October 15, 2015

The U.S. Centers for Disease Control and Prevention’s National Institute for Occupational Safety and Health (CDC’s NIOSH) has awarded a four-year grant of more than $2 million to study Lyme disease prevention and exposure among outdoor workers in Rhode Island. Steven Meshnick, MD, PhD, professor of epidemiology at the UNC Gillings School of Global Public Health, is one of the principal investigators for the study.

Dr. Steve Meshnick

Dr. Steve Meshnick

Lyme disease and other tick-borne illnesses are a significant health concern for many, particularly workers in outdoor occupations who have frequent exposure to tick-infested habitats.

“We hope to show that tick-repellent clothing is a safe and cost-effective way to prevent Lyme disease,” Meshnick said.

The grant will provide funding over four years for a randomized controlled trial of the effectiveness of long-lasting permethrin-impregnated (LLPI) clothing in outdoor workers in preventing tick bites. Permethrin-treated clothing is available commercially at many outdoor retailers. Insect Shield, a company based in Greensboro, N.C., is a major supplier of such clothing and will treat the clothing to be worn by study participants.

Meshnick and co-principal investigator Thomas Mather, PhD, director of the Center for Vector-Borne Disease at the University of Rhode Island (Kingston), also will determine how much, if any, of the permethrin is absorbed through the skin and how long the protective effect of the clothing lasts under field conditions. Their findings could help workers determine which work practices and personal protective equipment are most likely to protect against ticks and tick-borne illnesses.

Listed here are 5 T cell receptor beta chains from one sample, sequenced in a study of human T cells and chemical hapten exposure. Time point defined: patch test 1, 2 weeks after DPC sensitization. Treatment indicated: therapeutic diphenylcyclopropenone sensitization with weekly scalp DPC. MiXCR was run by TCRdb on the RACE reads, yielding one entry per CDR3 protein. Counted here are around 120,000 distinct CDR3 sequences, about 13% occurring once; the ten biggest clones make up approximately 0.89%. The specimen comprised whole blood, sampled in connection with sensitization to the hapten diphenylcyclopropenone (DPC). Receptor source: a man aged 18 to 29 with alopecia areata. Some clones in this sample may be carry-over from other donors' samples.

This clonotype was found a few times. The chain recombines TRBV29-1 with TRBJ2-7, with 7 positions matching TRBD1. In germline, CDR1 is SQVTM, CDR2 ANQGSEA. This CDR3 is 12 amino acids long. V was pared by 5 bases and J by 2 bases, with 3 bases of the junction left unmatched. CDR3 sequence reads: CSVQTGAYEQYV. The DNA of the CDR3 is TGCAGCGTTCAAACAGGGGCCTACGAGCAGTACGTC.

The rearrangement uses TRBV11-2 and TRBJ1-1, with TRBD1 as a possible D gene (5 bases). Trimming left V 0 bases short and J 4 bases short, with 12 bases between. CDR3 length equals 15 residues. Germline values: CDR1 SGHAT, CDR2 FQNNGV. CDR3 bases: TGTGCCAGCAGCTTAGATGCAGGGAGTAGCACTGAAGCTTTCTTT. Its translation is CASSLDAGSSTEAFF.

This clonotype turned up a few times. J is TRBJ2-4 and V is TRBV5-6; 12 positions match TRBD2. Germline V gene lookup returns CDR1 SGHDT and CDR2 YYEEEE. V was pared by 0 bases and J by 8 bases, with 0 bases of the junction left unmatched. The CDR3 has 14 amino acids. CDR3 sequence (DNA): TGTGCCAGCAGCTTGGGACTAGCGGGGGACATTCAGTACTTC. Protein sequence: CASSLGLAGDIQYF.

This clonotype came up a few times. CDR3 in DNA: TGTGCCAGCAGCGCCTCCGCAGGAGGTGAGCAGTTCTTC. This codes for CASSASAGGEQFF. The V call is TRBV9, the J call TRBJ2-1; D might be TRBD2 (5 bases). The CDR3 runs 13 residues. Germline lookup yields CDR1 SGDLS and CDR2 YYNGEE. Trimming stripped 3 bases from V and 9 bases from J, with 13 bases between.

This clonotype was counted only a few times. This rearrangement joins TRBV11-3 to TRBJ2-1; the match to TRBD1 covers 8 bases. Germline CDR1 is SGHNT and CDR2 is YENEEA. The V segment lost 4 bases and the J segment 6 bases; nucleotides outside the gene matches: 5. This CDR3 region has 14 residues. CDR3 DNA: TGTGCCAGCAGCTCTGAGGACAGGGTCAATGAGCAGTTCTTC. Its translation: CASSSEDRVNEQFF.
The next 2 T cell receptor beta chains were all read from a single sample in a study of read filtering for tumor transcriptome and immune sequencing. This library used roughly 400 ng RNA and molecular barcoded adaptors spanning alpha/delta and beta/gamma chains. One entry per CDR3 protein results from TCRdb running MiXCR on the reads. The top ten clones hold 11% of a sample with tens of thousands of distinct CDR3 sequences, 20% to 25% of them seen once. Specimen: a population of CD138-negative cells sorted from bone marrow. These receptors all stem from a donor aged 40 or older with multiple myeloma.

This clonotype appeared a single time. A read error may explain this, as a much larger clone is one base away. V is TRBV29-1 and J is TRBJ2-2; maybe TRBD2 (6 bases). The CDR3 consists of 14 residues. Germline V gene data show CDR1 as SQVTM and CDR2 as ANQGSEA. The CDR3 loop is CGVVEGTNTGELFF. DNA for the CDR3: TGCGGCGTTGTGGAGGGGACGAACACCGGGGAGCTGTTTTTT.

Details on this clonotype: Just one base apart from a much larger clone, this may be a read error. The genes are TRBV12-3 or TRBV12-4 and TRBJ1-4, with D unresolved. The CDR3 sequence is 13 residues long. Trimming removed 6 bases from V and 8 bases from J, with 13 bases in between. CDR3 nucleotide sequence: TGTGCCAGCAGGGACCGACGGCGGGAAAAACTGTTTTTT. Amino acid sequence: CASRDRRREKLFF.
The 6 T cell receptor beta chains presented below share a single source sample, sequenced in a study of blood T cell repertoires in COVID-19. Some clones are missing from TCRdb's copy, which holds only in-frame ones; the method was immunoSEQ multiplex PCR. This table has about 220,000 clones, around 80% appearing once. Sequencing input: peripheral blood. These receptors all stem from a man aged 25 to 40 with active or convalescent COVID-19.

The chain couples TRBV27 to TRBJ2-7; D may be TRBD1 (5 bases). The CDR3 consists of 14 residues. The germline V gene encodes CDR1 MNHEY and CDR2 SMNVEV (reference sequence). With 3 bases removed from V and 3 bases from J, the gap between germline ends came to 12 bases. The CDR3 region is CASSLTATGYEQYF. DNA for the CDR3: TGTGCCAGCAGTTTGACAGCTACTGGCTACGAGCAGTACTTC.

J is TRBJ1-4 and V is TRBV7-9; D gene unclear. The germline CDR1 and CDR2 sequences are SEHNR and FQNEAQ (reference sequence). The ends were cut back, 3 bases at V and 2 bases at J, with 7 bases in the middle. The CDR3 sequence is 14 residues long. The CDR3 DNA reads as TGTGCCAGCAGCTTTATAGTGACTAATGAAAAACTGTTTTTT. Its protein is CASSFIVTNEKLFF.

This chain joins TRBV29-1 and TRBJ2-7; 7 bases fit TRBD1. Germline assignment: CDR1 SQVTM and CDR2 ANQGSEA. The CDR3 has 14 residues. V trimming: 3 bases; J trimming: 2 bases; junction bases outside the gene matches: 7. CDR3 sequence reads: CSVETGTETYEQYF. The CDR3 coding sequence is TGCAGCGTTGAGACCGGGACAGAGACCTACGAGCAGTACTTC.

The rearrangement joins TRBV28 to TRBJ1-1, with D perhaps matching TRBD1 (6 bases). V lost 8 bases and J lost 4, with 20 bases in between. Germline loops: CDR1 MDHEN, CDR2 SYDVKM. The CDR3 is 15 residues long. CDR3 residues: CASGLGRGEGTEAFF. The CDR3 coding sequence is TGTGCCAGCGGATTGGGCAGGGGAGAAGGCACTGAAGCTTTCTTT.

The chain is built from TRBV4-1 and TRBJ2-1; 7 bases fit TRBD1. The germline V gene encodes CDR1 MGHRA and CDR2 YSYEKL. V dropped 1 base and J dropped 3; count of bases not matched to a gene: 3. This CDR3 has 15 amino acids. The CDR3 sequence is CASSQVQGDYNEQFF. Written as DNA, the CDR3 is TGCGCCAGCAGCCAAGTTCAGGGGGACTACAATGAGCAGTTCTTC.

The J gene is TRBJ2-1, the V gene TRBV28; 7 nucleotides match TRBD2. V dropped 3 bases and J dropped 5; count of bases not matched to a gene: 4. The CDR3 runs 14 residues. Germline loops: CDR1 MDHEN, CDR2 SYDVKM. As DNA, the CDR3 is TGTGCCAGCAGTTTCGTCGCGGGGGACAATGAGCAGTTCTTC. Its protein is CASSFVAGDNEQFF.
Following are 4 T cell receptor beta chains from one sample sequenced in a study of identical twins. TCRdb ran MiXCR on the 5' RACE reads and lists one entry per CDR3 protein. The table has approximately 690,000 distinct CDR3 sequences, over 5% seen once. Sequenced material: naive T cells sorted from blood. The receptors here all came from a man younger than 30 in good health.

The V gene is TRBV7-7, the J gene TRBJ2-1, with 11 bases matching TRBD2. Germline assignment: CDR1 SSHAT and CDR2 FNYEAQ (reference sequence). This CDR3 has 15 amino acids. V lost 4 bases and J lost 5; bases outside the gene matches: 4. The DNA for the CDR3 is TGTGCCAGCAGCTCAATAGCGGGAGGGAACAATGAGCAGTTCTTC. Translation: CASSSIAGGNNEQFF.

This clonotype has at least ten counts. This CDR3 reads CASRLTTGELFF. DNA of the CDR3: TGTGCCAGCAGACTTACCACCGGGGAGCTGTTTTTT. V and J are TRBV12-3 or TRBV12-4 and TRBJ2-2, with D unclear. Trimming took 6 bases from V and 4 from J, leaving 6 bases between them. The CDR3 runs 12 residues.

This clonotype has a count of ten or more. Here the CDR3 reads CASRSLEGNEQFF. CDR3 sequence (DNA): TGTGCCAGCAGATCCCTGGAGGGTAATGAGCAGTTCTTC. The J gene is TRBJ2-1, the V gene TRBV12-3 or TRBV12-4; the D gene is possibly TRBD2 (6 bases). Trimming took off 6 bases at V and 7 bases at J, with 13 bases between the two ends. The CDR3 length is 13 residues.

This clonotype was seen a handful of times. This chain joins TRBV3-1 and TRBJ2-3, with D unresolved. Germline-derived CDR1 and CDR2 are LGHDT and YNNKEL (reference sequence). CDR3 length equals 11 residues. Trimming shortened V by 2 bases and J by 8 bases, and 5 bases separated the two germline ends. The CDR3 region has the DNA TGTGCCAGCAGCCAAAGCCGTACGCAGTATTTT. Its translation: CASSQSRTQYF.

The incidence of tick-borne disease throughout the U.S. has doubled since 1991. Nationally, the CDC estimates about 300,000 cases of Lyme disease are diagnosed each year, and 95 percent of those cases occur in just 14 states, one of which is Rhode Island.

“If successful,” proclaimed the CDC’s grant announcement, “[this] research could provide strong and much-needed evidence that the long-lasting treatment of clothing with permethrin results in significant reductions in tick-borne diseases with little chance of toxicity.”

Meshnick and other colleagues previously have shown that Insect-Shield-treated clothing decreased tick bites among park and forestry workers in North Carolina by more than 80 percent. The new study aims to determine the effectiveness and safety of treated clothing in preventing bites from the black-legged tick, the primary carrier of Lyme disease.

Gillings School of Global Public Health contact: David Pesci, director of communications, (919) 962-2600 or dpesci@unc.edu
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